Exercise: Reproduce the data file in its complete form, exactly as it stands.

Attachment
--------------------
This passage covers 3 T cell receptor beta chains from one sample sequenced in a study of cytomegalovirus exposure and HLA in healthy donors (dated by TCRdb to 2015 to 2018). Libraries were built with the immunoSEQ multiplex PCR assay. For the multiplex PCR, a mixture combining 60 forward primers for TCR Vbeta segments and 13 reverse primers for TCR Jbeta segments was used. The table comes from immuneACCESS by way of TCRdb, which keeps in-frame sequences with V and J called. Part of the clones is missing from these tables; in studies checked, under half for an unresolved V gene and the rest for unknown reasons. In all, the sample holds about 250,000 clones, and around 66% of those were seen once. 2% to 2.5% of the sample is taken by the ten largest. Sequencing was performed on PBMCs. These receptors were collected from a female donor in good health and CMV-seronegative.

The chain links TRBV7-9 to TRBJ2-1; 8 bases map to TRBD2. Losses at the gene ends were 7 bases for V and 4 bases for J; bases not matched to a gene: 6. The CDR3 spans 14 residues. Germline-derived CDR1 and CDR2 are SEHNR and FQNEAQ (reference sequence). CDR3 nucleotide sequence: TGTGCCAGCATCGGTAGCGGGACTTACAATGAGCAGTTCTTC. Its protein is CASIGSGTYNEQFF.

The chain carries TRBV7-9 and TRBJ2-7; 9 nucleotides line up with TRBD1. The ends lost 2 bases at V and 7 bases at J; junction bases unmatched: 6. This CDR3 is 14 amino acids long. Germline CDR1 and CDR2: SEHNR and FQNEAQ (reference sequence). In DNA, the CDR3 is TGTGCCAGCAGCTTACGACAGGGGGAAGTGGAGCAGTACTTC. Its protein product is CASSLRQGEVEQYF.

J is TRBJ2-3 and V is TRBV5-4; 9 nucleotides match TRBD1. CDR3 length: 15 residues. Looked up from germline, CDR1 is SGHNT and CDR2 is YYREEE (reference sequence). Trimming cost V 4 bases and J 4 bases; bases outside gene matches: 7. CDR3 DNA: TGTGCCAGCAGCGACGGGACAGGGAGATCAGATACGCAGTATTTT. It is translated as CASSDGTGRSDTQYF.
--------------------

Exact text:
This passage covers 3 T cell receptor beta chains from one sample sequenced in a study of cytomegalovirus exposure and HLA in healthy donors (dated by TCRdb to 2015 to 2018). Libraries were built with the immunoSEQ multiplex PCR assay. For the multiplex PCR, a mixture combining 60 forward primers for TCR Vbeta segments and 13 reverse primers for TCR Jbeta segments was used. The table comes from immuneACCESS by way of TCRdb, which keeps in-frame sequences with V and J called. Part of the clones is missing from these tables; in studies checked, under half for an unresolved V gene and the rest for unknown reasons. In all, the sample holds about 250,000 clones, and around 66% of those were seen once. 2% to 2.5% of the sample is taken by the ten largest. Sequencing was performed on PBMCs. These receptors were collected from a female donor in good health and CMV-seronegative.

The chain links TRBV7-9 to TRBJ2-1; 8 bases map to TRBD2. Losses at the gene ends were 7 bases for V and 4 bases for J; bases not matched to a gene: 6. The CDR3 spans 14 residues. Germline-derived CDR1 and CDR2 are SEHNR and FQNEAQ (reference sequence). CDR3 nucleotide sequence: TGTGCCAGCATCGGTAGCGGGACTTACAATGAGCAGTTCTTC. Its protein is CASIGSGTYNEQFF.

The chain carries TRBV7-9 and TRBJ2-7; 9 nucleotides line up with TRBD1. The ends lost 2 bases at V and 7 bases at J; junction bases unmatched: 6. This CDR3 is 14 amino acids long. Germline CDR1 and CDR2: SEHNR and FQNEAQ (reference sequence). In DNA, the CDR3 is TGTGCCAGCAGCTTACGACAGGGGGAAGTGGAGCAGTACTTC. Its protein product is CASSLRQGEVEQYF.

J is TRBJ2-3 and V is TRBV5-4; 9 nucleotides match TRBD1. CDR3 length: 15 residues. Looked up from germline, CDR1 is SGHNT and CDR2 is YYREEE (reference sequence). Trimming cost V 4 bases and J 4 bases; bases outside gene matches: 7. CDR3 DNA: TGTGCCAGCAGCGACGGGACAGGGAGATCAGATACGCAGTATTTT. It is translated as CASSDGTGRSDTQYF.